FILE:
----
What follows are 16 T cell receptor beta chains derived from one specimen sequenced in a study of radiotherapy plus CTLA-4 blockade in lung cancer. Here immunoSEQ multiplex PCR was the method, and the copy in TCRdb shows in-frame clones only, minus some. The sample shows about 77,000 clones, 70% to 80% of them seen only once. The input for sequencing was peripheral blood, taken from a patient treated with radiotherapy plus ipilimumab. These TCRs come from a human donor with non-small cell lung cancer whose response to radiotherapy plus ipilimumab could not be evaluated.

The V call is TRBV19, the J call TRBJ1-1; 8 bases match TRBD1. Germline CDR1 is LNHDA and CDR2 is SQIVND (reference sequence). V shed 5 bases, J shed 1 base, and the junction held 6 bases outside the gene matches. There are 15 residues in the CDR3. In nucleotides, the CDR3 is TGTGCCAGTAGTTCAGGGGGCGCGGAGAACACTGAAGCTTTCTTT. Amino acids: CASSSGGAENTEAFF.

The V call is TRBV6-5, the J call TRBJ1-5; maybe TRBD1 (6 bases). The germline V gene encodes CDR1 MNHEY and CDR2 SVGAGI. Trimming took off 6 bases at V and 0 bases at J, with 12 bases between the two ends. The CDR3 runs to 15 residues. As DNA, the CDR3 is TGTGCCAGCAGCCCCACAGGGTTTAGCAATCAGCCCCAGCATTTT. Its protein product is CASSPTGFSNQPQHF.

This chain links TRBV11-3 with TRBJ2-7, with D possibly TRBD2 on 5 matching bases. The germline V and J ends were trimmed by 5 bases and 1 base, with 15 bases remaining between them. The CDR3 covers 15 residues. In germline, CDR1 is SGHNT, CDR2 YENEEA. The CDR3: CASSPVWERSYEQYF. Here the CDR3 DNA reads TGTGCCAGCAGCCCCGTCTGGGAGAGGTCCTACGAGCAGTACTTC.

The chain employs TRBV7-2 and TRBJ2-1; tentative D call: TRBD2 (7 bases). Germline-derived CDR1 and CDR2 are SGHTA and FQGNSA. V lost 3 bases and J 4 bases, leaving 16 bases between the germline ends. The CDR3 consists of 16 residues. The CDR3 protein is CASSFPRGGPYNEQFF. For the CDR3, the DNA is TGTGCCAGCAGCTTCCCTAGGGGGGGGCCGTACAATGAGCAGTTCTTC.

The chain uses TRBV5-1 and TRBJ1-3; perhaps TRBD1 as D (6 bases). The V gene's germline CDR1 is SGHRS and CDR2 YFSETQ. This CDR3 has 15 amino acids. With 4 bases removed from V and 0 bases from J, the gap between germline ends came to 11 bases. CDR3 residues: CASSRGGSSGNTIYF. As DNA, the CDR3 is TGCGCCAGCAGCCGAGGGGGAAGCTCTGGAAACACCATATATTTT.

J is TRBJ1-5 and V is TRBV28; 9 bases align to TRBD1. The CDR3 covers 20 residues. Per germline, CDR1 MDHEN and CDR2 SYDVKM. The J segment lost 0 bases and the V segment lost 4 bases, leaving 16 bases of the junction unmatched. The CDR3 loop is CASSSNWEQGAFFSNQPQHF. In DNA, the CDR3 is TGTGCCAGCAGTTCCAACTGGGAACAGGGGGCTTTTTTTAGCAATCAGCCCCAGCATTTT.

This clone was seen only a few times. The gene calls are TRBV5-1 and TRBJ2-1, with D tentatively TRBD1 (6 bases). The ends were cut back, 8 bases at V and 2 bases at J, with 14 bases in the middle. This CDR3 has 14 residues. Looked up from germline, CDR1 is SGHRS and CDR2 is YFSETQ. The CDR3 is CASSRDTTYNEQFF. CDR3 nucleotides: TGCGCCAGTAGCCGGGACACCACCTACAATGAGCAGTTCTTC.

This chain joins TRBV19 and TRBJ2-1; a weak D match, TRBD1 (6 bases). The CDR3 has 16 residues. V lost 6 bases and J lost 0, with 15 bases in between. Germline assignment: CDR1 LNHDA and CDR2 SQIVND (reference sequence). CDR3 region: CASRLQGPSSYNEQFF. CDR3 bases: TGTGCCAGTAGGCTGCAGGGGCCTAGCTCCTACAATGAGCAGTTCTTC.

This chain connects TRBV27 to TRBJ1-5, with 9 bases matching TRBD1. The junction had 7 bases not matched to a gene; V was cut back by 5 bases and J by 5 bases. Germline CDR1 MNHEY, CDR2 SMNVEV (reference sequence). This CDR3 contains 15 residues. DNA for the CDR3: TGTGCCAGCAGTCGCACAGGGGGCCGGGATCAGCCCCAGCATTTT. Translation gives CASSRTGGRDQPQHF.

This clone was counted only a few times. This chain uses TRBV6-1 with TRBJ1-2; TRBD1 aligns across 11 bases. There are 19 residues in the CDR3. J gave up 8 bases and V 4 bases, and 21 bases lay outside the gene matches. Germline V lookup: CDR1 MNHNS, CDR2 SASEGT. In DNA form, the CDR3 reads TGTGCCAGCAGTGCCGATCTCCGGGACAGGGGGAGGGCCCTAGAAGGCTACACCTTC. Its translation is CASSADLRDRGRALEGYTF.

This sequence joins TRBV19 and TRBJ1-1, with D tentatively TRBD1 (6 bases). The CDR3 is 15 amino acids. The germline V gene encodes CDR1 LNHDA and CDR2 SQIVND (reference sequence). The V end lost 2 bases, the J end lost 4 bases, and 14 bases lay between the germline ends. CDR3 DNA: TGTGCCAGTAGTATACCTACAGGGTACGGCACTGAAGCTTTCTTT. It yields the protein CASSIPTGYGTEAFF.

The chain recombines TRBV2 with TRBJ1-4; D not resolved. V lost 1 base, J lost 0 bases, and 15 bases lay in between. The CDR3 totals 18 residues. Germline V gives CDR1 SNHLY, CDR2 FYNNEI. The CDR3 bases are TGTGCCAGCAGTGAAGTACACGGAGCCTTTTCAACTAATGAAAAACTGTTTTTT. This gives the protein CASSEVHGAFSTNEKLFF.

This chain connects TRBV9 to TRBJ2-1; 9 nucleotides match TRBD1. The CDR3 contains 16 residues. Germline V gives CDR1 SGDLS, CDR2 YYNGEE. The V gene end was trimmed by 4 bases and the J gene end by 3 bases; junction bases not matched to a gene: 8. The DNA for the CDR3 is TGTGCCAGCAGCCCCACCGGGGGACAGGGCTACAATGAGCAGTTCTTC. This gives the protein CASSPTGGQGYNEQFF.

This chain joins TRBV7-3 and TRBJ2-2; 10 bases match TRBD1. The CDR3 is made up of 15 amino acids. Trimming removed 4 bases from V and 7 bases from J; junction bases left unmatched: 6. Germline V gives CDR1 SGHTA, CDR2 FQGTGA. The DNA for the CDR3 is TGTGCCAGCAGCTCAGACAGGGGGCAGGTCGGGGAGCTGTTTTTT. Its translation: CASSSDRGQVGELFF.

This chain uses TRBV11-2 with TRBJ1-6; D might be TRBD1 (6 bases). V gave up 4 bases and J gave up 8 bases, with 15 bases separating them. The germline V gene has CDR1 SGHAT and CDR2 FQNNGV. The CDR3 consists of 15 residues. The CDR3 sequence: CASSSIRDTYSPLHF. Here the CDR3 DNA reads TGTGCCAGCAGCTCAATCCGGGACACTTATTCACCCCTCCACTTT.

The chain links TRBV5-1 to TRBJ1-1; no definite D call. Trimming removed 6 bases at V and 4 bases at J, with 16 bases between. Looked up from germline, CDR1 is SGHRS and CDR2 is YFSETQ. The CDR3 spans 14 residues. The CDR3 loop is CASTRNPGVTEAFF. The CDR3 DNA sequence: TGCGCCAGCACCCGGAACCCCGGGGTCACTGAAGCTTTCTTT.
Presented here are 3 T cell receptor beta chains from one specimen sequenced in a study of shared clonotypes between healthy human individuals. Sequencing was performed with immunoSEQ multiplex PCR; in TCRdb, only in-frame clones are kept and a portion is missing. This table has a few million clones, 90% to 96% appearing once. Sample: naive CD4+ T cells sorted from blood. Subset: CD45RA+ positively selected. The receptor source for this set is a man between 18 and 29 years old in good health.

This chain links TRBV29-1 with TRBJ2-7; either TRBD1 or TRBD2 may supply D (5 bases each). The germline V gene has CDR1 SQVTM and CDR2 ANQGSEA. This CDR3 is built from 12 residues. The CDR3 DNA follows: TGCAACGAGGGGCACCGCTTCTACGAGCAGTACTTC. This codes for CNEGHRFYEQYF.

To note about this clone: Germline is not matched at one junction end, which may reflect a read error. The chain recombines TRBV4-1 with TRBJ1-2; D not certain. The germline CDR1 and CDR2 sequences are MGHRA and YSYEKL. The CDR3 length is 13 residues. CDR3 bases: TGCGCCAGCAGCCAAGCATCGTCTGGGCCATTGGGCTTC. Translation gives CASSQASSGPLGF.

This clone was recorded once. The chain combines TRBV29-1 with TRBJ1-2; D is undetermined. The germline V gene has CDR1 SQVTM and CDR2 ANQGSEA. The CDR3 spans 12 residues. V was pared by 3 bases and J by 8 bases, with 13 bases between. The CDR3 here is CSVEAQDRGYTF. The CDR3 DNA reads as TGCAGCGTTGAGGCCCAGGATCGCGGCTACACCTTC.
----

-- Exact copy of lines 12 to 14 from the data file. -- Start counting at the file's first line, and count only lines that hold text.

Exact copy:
This sequence joins TRBV19 and TRBJ1-1, with D tentatively TRBD1 (6 bases). The CDR3 is 15 amino acids. The germline V gene encodes CDR1 LNHDA and CDR2 SQIVND (reference sequence). The V end lost 2 bases, the J end lost 4 bases, and 14 bases lay between the germline ends. CDR3 DNA: TGTGCCAGTAGTATACCTACAGGGTACGGCACTGAAGCTTTCTTT. It yields the protein CASSIPTGYGTEAFF.

The chain recombines TRBV2 with TRBJ1-4; D not resolved. V lost 1 base, J lost 0 bases, and 15 bases lay in between. The CDR3 totals 18 residues. Germline V gives CDR1 SNHLY, CDR2 FYNNEI. The CDR3 bases are TGTGCCAGCAGTGAAGTACACGGAGCCTTTTCAACTAATGAAAAACTGTTTTTT. This gives the protein CASSEVHGAFSTNEKLFF.

This chain connects TRBV9 to TRBJ2-1; 9 nucleotides match TRBD1. The CDR3 contains 16 residues. Germline V gives CDR1 SGDLS, CDR2 YYNGEE. The V gene end was trimmed by 4 bases and the J gene end by 3 bases; junction bases not matched to a gene: 8. The DNA for the CDR3 is TGTGCCAGCAGCCCCACCGGGGGACAGGGCTACAATGAGCAGTTCTTC. This gives the protein CASSPTGGQGYNEQFF.